Bernardino Licinio

Born: 1489  - Death: 1549    Located in: The Sebastiano del Piombo and Lorenzo Lotto Room  

Bernardino Licinio was a painter during the Italian High Renaissance, creating portraits and religious works. He was born in Bergamo in the town of Lombardy. It is said that he may have trained in the studio of Giovanni Bellini (1430 -1516), a prominent Venetian painter of the Bellini family. Licinio stayed close to the artistic developments of the Venetian school of painting.

Licino produced several works depicting the Virgin Mary and Child including, Holy Family with the Magdalene, Madonna Enthroned with Saints and Madonna with Child in Arms. His The Madonna and Child with Saint Joseph and a Female Martyr, now in the National Gallery of London, is close in style and conceptually to his, Madonna and Child with Saint Francis, now in the Uffizi Gallery. Several of these religious works were half-length panels, but he also produced altarpieces and privately commissioned portraits.

Licinio’s earlier painting style was much in the vein of other prominent High Renaissance artists of Venice, such as Giorgio Barbarelli da Castelfranco, called Giorgione (1477 – 1510). Giorgione was also said to have trained under Giovanni Bellini’s workshop. The best examples of Licinio’s works during this period are Adoration of the Shepherds and Portrait of a Courtesan.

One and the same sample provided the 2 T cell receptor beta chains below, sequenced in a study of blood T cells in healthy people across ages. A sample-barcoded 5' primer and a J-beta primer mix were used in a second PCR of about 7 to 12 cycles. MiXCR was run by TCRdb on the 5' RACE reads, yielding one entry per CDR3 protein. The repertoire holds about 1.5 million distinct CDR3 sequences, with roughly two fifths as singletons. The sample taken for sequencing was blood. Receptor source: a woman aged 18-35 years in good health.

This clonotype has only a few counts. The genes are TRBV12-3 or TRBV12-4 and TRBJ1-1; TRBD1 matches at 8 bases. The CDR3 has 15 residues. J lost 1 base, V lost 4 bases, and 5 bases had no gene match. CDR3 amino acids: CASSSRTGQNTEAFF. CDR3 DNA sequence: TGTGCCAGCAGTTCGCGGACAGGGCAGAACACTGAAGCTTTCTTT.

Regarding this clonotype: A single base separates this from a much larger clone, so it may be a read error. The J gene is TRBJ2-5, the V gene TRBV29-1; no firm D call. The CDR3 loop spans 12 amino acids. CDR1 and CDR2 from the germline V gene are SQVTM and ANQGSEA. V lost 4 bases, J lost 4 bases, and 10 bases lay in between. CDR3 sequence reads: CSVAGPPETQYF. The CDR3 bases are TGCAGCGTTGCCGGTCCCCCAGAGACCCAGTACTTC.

His later works took much more to the style of Titian (1485 – 1576), a leading Venetian painter of Italy’s Renaissance. These religious works give a highly symmetrical positioning of saints surrounding the Virgin Mary and Child. Licinio’s piece, Virgin and Child Enthroned with Saints from 1535 is a good example of his work influenced by Titian. The Resurrection piece painted by Licino in 1528 was also influenced by a similar piece done by Titian. Some of Licinio’s well known portraits are, Portrait of Stefano Nani and Portrait of Ottaviano Grimani.

Bernardino Licinio was part of an artistic family, going on to train his nephew Giulio Licino (1527 – 1584). Bernardino’s brother, Arrigo (Giulio’s father) was also a painter, as was another brother, Fabio.

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